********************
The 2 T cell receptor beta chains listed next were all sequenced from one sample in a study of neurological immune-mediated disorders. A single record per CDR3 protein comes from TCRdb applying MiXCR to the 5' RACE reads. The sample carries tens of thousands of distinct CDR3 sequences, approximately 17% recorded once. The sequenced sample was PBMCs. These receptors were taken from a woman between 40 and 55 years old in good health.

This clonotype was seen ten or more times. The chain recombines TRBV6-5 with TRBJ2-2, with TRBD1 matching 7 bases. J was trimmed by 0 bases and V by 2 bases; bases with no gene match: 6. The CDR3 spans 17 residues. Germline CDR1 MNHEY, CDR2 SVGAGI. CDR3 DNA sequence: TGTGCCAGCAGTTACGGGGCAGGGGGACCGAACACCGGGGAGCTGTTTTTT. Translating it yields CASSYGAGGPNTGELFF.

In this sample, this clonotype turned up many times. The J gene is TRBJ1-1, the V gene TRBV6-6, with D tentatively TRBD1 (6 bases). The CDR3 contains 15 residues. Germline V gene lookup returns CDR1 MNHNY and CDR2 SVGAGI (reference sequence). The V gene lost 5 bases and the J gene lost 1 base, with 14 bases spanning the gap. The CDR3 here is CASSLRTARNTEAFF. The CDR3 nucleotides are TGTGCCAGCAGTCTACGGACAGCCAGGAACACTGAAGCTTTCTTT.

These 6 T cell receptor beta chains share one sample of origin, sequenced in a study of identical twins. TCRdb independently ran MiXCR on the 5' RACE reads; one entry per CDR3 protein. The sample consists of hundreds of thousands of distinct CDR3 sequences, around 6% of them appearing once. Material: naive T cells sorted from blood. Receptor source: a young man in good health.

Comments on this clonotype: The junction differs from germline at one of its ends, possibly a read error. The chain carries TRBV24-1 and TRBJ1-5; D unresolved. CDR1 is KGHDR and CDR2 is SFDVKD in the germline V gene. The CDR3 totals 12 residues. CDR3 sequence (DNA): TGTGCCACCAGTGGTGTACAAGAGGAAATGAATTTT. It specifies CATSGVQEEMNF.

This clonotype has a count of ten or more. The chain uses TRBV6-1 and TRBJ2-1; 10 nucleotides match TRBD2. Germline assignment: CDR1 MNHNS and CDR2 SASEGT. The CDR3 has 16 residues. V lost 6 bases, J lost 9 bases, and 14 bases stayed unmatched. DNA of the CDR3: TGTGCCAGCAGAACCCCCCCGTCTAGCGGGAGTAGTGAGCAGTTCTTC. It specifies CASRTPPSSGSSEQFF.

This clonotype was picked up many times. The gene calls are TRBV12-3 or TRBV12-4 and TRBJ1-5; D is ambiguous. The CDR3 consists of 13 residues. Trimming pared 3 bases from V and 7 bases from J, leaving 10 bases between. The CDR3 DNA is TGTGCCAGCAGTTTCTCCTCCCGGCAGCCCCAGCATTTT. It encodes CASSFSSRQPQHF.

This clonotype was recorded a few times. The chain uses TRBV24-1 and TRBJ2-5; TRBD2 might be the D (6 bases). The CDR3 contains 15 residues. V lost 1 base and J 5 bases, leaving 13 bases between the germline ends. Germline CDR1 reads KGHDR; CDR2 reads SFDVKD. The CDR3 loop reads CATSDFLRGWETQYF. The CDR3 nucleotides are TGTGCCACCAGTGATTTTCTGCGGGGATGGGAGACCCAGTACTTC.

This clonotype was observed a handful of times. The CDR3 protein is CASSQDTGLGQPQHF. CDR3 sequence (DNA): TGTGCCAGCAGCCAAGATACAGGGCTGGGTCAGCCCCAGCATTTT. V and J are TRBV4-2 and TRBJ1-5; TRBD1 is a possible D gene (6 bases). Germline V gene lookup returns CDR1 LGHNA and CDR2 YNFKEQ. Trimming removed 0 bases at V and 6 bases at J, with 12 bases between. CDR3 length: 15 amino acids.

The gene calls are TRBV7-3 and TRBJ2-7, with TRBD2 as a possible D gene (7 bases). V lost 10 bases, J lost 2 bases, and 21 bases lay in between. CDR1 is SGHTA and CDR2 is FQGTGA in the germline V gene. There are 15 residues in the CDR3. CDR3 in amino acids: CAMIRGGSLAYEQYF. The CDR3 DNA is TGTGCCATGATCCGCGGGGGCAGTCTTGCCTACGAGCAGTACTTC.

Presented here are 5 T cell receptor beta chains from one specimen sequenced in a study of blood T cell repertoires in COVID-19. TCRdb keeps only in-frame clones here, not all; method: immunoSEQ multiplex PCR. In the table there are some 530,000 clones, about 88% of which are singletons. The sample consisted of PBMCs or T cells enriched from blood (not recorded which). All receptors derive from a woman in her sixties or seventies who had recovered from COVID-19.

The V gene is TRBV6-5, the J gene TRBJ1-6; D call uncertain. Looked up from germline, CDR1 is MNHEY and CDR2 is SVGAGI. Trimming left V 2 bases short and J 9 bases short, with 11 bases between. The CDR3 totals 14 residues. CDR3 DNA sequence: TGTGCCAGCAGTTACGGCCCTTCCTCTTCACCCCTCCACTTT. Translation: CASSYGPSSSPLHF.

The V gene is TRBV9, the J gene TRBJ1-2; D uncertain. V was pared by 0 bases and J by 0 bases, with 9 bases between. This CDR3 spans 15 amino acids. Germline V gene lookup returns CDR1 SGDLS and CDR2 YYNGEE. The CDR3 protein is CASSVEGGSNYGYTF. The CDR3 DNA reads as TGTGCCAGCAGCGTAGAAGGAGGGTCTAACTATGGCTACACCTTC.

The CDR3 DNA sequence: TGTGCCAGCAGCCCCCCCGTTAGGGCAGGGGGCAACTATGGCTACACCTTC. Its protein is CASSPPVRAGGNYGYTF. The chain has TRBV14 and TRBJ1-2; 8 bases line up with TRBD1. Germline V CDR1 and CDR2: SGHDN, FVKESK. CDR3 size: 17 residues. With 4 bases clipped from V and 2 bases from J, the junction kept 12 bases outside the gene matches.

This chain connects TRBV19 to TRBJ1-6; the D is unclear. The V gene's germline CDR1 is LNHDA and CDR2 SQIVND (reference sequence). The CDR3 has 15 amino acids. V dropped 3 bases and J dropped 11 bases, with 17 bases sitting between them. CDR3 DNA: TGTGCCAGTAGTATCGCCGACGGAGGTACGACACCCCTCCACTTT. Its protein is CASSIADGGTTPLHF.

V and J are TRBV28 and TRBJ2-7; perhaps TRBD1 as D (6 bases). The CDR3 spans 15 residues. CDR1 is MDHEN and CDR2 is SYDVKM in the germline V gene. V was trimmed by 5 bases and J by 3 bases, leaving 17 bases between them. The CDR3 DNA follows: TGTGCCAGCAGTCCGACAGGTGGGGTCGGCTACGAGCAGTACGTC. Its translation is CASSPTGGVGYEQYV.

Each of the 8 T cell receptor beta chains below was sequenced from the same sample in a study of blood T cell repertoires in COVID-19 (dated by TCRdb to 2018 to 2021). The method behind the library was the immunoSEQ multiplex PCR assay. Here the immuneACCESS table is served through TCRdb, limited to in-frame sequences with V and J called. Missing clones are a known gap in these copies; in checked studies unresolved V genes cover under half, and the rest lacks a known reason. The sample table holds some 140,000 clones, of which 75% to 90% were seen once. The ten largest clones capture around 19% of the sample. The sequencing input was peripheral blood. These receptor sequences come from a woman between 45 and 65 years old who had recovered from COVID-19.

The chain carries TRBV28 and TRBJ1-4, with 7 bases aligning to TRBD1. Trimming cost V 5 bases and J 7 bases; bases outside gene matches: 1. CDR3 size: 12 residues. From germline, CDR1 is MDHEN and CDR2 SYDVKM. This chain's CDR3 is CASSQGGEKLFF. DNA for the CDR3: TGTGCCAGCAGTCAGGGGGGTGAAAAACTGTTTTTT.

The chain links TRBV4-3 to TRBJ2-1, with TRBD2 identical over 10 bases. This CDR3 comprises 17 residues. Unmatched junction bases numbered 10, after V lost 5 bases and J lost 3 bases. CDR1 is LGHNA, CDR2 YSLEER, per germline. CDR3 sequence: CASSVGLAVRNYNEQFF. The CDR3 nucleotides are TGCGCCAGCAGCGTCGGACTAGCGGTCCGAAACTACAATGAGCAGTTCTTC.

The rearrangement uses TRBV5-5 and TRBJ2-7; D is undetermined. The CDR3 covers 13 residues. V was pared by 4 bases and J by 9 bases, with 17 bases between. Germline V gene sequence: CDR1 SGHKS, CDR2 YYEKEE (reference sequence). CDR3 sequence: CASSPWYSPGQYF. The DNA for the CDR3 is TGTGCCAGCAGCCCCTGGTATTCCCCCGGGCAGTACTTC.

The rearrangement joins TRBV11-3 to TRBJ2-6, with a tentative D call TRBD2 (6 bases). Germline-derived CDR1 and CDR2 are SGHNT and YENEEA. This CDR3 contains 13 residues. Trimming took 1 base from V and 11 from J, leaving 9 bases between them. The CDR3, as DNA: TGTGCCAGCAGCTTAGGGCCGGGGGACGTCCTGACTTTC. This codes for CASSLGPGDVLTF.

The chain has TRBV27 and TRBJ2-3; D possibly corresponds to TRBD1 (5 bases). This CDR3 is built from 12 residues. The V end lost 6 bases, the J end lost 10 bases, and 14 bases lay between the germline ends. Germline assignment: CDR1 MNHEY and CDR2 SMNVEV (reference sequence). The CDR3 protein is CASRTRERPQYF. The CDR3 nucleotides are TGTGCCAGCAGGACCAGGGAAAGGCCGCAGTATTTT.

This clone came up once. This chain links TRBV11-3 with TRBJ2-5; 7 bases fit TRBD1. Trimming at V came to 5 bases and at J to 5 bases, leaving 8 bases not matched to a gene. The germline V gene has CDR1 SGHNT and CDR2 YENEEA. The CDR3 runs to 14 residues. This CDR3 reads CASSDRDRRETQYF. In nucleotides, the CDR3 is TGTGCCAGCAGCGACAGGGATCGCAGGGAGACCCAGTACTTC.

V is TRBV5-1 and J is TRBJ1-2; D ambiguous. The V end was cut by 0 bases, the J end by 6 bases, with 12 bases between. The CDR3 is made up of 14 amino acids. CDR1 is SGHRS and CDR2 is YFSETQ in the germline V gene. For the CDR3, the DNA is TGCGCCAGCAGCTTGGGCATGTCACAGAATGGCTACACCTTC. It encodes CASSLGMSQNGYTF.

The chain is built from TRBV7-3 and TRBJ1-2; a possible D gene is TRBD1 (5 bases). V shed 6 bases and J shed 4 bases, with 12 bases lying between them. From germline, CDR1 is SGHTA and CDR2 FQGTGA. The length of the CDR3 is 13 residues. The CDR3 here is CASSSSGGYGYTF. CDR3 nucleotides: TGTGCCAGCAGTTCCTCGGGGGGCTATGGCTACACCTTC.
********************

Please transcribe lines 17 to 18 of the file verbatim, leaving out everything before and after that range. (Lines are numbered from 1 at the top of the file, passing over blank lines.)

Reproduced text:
Each of the 8 T cell receptor beta chains below was sequenced from the same sample in a study of blood T cell repertoires in COVID-19 (dated by TCRdb to 2018 to 2021). The method behind the library was the immunoSEQ multiplex PCR assay. Here the immuneACCESS table is served through TCRdb, limited to in-frame sequences with V and J called. Missing clones are a known gap in these copies; in checked studies unresolved V genes cover under half, and the rest lacks a known reason. The sample table holds some 140,000 clones, of which 75% to 90% were seen once. The ten largest clones capture around 19% of the sample. The sequencing input was peripheral blood. These receptor sequences come from a woman between 45 and 65 years old who had recovered from COVID-19.

The chain carries TRBV28 and TRBJ1-4, with 7 bases aligning to TRBD1. Trimming cost V 5 bases and J 7 bases; bases outside gene matches: 1. CDR3 size: 12 residues. From germline, CDR1 is MDHEN and CDR2 SYDVKM. This chain's CDR3 is CASSQGGEKLFF. DNA for the CDR3: TGTGCCAGCAGTCAGGGGGGTGAAAAACTGTTTTTT.